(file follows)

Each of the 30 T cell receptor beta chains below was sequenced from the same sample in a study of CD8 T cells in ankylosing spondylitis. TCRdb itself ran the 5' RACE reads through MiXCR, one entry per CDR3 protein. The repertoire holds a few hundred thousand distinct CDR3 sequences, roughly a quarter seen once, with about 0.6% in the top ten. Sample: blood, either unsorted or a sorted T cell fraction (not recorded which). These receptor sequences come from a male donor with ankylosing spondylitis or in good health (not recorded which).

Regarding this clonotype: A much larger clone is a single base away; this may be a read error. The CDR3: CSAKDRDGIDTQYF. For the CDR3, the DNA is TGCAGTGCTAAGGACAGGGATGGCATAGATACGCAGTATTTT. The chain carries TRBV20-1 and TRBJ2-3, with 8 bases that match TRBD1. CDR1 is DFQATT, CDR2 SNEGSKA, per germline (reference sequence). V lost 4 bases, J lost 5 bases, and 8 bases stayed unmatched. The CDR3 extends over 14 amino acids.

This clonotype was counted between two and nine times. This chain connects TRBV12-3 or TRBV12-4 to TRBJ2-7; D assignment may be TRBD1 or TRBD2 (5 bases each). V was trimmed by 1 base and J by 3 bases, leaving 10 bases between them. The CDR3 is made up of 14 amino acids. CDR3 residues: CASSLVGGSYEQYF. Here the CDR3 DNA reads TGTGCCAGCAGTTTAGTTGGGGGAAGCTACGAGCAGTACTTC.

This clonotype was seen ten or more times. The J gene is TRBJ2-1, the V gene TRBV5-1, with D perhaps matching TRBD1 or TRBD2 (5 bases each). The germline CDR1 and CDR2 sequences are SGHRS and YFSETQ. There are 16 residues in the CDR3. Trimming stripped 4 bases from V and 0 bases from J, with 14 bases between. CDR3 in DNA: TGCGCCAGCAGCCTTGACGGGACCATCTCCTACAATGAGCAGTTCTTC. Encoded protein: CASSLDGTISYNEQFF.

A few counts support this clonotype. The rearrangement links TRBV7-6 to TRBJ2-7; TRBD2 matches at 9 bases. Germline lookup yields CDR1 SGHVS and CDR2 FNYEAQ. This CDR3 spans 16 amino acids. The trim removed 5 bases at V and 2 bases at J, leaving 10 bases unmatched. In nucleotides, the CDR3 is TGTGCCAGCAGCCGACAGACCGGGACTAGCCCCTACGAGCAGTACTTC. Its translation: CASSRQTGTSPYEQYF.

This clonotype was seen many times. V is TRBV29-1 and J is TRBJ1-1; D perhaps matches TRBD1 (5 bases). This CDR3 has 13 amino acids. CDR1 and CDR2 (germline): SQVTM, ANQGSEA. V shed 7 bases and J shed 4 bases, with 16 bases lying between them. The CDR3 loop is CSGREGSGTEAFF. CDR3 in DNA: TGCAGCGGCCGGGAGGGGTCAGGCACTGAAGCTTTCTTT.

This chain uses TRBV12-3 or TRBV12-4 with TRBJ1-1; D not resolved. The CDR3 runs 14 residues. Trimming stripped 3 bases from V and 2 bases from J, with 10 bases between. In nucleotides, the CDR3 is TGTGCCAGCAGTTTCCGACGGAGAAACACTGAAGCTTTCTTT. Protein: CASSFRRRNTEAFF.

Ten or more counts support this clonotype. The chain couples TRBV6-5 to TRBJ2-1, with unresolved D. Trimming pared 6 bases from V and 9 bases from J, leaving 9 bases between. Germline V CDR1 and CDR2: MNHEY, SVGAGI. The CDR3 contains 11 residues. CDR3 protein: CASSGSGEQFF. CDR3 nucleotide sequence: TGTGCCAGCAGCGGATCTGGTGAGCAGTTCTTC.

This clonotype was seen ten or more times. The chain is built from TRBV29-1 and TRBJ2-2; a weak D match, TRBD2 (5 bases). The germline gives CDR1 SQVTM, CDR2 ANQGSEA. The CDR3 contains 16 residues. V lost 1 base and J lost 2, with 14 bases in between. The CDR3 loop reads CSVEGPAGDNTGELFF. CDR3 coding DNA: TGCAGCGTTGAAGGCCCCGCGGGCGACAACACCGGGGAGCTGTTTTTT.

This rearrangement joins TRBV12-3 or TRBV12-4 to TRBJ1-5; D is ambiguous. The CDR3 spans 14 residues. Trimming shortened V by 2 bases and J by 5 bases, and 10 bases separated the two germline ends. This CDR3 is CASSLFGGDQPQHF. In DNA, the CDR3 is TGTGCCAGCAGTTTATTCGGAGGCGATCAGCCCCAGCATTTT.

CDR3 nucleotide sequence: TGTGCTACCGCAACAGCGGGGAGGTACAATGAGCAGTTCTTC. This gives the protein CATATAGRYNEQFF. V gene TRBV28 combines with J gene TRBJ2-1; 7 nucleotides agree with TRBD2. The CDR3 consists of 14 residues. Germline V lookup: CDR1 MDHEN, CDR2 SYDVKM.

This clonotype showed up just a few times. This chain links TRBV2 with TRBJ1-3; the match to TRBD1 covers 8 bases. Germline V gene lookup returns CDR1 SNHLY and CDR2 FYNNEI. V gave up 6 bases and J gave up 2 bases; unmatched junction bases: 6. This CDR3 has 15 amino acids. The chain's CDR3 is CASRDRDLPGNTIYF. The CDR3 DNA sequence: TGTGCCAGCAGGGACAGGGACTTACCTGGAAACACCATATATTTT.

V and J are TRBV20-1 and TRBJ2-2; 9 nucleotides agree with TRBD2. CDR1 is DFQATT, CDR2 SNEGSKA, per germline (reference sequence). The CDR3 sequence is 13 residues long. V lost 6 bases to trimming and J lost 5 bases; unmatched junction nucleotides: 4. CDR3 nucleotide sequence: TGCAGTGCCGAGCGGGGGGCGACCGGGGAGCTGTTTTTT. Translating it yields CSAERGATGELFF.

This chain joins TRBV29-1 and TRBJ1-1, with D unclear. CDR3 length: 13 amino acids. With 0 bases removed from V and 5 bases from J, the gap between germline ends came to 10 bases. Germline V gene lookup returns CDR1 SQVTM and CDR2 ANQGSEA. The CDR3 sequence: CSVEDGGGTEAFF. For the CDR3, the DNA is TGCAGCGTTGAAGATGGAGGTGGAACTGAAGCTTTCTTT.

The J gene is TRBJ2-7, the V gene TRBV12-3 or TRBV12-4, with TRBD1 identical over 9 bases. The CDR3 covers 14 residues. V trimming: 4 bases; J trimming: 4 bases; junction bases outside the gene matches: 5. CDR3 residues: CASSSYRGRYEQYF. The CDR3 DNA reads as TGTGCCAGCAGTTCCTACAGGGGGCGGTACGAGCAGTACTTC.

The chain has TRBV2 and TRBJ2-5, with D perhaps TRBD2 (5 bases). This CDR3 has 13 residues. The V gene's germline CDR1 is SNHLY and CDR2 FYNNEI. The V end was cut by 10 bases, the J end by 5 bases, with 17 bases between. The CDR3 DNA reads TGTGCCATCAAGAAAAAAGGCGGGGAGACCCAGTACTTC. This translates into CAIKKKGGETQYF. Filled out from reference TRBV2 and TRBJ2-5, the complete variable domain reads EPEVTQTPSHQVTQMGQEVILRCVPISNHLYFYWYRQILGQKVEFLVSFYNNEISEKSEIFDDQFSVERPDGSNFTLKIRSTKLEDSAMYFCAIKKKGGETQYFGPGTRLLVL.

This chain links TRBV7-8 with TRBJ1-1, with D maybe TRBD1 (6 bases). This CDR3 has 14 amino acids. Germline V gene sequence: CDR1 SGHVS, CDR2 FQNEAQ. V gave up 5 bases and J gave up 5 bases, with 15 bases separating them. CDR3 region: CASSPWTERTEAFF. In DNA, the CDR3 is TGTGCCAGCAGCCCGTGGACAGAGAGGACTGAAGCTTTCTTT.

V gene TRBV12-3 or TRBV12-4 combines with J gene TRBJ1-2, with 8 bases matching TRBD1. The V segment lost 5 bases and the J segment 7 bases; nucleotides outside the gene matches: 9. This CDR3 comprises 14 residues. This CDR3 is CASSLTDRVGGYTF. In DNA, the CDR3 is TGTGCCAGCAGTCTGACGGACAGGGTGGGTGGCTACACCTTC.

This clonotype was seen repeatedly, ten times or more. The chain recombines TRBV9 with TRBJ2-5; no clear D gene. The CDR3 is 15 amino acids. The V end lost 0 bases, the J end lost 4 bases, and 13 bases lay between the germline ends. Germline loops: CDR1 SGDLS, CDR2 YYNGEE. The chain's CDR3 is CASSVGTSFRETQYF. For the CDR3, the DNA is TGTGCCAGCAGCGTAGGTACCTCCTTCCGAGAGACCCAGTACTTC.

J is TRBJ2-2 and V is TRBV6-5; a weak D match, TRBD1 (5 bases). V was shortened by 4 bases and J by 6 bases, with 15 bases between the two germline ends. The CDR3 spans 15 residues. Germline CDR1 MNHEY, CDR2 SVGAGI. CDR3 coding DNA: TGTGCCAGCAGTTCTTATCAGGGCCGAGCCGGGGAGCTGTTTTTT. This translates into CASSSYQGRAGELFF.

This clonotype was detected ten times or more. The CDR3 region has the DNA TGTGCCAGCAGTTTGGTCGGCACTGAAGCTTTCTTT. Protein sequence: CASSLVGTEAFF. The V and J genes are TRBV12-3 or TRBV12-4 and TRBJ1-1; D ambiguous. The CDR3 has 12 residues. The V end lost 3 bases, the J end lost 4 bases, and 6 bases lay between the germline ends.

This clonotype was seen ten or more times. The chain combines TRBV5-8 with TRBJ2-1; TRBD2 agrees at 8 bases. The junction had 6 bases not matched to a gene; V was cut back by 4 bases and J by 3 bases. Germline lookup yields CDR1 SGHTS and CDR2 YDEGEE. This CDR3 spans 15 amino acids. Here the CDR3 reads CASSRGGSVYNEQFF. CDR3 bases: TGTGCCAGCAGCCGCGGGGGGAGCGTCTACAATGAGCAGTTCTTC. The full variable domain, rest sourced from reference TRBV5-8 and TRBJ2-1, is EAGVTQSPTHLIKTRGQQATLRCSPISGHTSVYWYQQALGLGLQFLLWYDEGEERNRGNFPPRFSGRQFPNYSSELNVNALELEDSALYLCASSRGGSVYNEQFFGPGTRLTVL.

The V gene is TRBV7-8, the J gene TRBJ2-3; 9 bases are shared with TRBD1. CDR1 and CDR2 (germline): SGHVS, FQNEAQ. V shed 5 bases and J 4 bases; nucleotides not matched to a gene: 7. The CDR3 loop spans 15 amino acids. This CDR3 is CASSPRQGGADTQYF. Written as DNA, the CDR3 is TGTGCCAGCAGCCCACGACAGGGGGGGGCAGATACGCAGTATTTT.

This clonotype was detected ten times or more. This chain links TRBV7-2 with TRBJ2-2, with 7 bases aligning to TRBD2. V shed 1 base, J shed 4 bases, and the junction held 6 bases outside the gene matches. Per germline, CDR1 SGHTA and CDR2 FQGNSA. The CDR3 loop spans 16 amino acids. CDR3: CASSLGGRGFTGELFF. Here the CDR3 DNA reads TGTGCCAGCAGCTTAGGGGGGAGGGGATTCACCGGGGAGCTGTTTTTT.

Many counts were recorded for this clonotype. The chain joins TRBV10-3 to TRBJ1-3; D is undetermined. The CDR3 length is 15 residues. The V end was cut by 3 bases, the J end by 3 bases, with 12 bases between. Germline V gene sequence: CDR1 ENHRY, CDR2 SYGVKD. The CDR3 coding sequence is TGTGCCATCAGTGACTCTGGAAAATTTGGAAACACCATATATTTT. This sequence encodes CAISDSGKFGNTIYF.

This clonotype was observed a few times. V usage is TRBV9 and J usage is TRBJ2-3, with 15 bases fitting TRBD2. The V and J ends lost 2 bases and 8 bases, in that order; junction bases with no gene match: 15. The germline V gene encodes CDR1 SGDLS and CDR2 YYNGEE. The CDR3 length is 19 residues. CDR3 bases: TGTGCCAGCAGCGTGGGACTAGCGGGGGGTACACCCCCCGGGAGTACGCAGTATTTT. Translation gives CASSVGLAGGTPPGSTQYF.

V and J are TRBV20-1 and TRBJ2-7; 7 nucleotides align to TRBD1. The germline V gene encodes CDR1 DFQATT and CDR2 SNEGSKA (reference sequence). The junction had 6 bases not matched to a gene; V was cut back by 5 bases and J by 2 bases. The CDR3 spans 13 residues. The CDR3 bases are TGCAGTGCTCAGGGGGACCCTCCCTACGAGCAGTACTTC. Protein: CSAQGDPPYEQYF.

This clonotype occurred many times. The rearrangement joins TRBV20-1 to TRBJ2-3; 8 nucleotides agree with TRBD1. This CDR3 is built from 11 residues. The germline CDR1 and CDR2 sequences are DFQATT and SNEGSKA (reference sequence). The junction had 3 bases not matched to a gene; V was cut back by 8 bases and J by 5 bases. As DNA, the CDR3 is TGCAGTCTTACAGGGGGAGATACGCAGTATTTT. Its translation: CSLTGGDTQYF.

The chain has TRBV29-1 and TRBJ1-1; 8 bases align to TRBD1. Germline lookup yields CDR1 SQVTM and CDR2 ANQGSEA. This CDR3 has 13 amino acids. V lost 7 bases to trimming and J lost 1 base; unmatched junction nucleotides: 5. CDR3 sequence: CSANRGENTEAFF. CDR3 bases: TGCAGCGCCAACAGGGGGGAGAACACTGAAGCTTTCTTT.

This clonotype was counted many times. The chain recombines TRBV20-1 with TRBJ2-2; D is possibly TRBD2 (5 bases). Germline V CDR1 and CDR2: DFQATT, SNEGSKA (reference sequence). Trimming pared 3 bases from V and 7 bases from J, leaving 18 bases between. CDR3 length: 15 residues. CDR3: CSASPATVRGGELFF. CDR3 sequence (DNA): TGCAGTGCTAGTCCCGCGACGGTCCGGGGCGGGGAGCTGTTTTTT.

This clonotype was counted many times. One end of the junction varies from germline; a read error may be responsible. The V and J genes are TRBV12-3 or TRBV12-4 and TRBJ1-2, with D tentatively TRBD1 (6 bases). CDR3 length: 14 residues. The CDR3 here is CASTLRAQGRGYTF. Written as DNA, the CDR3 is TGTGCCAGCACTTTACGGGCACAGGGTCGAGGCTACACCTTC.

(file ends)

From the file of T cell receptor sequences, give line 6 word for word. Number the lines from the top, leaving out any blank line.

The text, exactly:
This clonotype was seen many times. V is TRBV29-1 and J is TRBJ1-1; D perhaps matches TRBD1 (5 bases). This CDR3 has 13 amino acids. CDR1 and CDR2 (germline): SQVTM, ANQGSEA. V shed 7 bases and J shed 4 bases, with 16 bases lying between them. The CDR3 loop is CSGREGSGTEAFF. CDR3 in DNA: TGCAGCGGCCGGGAGGGGTCAGGCACTGAAGCTTTCTTT.